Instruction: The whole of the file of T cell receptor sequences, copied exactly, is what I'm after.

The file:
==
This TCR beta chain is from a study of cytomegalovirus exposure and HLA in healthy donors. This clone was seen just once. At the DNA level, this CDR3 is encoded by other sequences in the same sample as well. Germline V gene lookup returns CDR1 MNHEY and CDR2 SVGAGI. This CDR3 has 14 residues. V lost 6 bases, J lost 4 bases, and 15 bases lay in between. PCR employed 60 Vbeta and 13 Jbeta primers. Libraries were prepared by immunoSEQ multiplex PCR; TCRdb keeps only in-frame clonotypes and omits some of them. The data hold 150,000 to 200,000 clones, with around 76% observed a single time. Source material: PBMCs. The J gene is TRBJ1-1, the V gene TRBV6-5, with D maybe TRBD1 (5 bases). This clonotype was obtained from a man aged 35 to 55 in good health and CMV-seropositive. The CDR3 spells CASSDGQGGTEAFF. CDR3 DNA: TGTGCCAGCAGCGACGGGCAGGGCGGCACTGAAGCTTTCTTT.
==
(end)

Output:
This TCR beta chain is from a study of cytomegalovirus exposure and HLA in healthy donors. This clone was seen just once. At the DNA level, this CDR3 is encoded by other sequences in the same sample as well. Germline V gene lookup returns CDR1 MNHEY and CDR2 SVGAGI. This CDR3 has 14 residues. V lost 6 bases, J lost 4 bases, and 15 bases lay in between. PCR employed 60 Vbeta and 13 Jbeta primers. Libraries were prepared by immunoSEQ multiplex PCR; TCRdb keeps only in-frame clonotypes and omits some of them. The data hold 150,000 to 200,000 clones, with around 76% observed a single time. Source material: PBMCs. The J gene is TRBJ1-1, the V gene TRBV6-5, with D maybe TRBD1 (5 bases). This clonotype was obtained from a man aged 35 to 55 in good health and CMV-seropositive. The CDR3 spells CASSDGQGGTEAFF. CDR3 DNA: TGTGCCAGCAGCGACGGGCAGGGCGGCACTGAAGCTTTCTTT.